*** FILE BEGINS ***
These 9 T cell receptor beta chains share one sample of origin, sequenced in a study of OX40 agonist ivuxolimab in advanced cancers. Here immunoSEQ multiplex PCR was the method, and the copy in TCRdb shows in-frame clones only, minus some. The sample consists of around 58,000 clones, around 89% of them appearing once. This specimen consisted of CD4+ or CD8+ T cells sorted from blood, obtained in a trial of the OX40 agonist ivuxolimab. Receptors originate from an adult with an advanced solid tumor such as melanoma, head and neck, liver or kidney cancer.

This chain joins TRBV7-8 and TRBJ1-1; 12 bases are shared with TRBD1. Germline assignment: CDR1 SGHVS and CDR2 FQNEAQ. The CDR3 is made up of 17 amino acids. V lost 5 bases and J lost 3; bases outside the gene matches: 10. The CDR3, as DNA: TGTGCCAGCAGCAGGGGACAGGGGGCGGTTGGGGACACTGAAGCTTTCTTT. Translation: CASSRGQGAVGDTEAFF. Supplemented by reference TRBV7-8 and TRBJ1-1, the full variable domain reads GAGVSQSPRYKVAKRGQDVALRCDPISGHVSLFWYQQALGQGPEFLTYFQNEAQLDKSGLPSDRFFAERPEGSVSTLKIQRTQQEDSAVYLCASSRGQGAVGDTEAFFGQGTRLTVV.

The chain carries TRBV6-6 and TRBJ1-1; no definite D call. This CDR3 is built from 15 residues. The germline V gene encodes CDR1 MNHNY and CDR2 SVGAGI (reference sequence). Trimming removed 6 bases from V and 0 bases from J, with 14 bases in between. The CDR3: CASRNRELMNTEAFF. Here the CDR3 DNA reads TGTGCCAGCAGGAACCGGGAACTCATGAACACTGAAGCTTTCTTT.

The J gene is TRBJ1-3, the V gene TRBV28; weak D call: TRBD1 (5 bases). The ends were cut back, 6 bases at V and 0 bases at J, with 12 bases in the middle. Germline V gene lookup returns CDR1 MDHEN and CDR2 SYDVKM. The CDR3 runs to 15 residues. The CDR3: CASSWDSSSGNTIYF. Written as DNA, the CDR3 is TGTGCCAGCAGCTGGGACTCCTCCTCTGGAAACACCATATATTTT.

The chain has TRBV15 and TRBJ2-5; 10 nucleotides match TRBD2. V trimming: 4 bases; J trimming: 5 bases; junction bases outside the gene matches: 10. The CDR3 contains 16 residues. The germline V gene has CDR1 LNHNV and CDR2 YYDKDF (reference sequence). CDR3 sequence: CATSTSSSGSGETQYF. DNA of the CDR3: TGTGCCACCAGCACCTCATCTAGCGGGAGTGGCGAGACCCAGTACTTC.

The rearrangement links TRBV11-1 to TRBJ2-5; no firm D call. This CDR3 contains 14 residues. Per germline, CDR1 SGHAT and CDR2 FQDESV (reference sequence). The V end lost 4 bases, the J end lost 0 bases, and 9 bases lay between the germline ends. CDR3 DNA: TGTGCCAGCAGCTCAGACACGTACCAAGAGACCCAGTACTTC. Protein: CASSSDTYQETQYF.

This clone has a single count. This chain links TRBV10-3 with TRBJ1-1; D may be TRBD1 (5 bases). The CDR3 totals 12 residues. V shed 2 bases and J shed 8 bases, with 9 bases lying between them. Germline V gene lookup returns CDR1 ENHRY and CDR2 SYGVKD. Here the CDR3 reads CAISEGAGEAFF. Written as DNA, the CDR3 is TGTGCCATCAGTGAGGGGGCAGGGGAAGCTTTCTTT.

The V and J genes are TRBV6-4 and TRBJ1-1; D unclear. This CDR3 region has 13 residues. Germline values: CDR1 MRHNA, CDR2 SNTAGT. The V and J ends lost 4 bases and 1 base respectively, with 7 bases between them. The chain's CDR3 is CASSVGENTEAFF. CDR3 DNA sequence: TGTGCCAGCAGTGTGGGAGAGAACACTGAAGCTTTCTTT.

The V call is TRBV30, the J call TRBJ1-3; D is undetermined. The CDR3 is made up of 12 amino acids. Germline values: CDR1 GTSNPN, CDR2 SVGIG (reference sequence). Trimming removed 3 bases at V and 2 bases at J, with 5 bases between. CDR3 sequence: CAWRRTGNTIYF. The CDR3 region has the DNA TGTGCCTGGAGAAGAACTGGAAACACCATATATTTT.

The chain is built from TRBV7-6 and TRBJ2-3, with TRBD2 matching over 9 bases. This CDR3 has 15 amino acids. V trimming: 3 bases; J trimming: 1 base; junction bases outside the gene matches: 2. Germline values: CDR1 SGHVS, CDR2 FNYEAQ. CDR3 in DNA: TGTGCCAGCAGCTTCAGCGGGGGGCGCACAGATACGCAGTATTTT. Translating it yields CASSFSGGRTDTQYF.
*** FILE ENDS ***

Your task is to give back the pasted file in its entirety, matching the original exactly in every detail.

These 9 T cell receptor beta chains share one sample of origin, sequenced in a study of OX40 agonist ivuxolimab in advanced cancers. Here immunoSEQ multiplex PCR was the method, and the copy in TCRdb shows in-frame clones only, minus some. The sample consists of around 58,000 clones, around 89% of them appearing once. This specimen consisted of CD4+ or CD8+ T cells sorted from blood, obtained in a trial of the OX40 agonist ivuxolimab. Receptors originate from an adult with an advanced solid tumor such as melanoma, head and neck, liver or kidney cancer.

This chain joins TRBV7-8 and TRBJ1-1; 12 bases are shared with TRBD1. Germline assignment: CDR1 SGHVS and CDR2 FQNEAQ. The CDR3 is made up of 17 amino acids. V lost 5 bases and J lost 3; bases outside the gene matches: 10. The CDR3, as DNA: TGTGCCAGCAGCAGGGGACAGGGGGCGGTTGGGGACACTGAAGCTTTCTTT. Translation: CASSRGQGAVGDTEAFF. Supplemented by reference TRBV7-8 and TRBJ1-1, the full variable domain reads GAGVSQSPRYKVAKRGQDVALRCDPISGHVSLFWYQQALGQGPEFLTYFQNEAQLDKSGLPSDRFFAERPEGSVSTLKIQRTQQEDSAVYLCASSRGQGAVGDTEAFFGQGTRLTVV.

The chain carries TRBV6-6 and TRBJ1-1; no definite D call. This CDR3 is built from 15 residues. The germline V gene encodes CDR1 MNHNY and CDR2 SVGAGI (reference sequence). Trimming removed 6 bases from V and 0 bases from J, with 14 bases in between. The CDR3: CASRNRELMNTEAFF. Here the CDR3 DNA reads TGTGCCAGCAGGAACCGGGAACTCATGAACACTGAAGCTTTCTTT.

The J gene is TRBJ1-3, the V gene TRBV28; weak D call: TRBD1 (5 bases). The ends were cut back, 6 bases at V and 0 bases at J, with 12 bases in the middle. Germline V gene lookup returns CDR1 MDHEN and CDR2 SYDVKM. The CDR3 runs to 15 residues. The CDR3: CASSWDSSSGNTIYF. Written as DNA, the CDR3 is TGTGCCAGCAGCTGGGACTCCTCCTCTGGAAACACCATATATTTT.

The chain has TRBV15 and TRBJ2-5; 10 nucleotides match TRBD2. V trimming: 4 bases; J trimming: 5 bases; junction bases outside the gene matches: 10. The CDR3 contains 16 residues. The germline V gene has CDR1 LNHNV and CDR2 YYDKDF (reference sequence). CDR3 sequence: CATSTSSSGSGETQYF. DNA of the CDR3: TGTGCCACCAGCACCTCATCTAGCGGGAGTGGCGAGACCCAGTACTTC.

The rearrangement links TRBV11-1 to TRBJ2-5; no firm D call. This CDR3 contains 14 residues. Per germline, CDR1 SGHAT and CDR2 FQDESV (reference sequence). The V end lost 4 bases, the J end lost 0 bases, and 9 bases lay between the germline ends. CDR3 DNA: TGTGCCAGCAGCTCAGACACGTACCAAGAGACCCAGTACTTC. Protein: CASSSDTYQETQYF.

This clone has a single count. This chain links TRBV10-3 with TRBJ1-1; D may be TRBD1 (5 bases). The CDR3 totals 12 residues. V shed 2 bases and J shed 8 bases, with 9 bases lying between them. Germline V gene lookup returns CDR1 ENHRY and CDR2 SYGVKD. Here the CDR3 reads CAISEGAGEAFF. Written as DNA, the CDR3 is TGTGCCATCAGTGAGGGGGCAGGGGAAGCTTTCTTT.

The V and J genes are TRBV6-4 and TRBJ1-1; D unclear. This CDR3 region has 13 residues. Germline values: CDR1 MRHNA, CDR2 SNTAGT. The V and J ends lost 4 bases and 1 base respectively, with 7 bases between them. The chain's CDR3 is CASSVGENTEAFF. CDR3 DNA sequence: TGTGCCAGCAGTGTGGGAGAGAACACTGAAGCTTTCTTT.

The V call is TRBV30, the J call TRBJ1-3; D is undetermined. The CDR3 is made up of 12 amino acids. Germline values: CDR1 GTSNPN, CDR2 SVGIG (reference sequence). Trimming removed 3 bases at V and 2 bases at J, with 5 bases between. CDR3 sequence: CAWRRTGNTIYF. The CDR3 region has the DNA TGTGCCTGGAGAAGAACTGGAAACACCATATATTTT.

The chain is built from TRBV7-6 and TRBJ2-3, with TRBD2 matching over 9 bases. This CDR3 has 15 amino acids. V trimming: 3 bases; J trimming: 1 base; junction bases outside the gene matches: 2. Germline values: CDR1 SGHVS, CDR2 FNYEAQ. CDR3 in DNA: TGTGCCAGCAGCTTCAGCGGGGGGCGCACAGATACGCAGTATTTT. Translating it yields CASSFSGGRTDTQYF.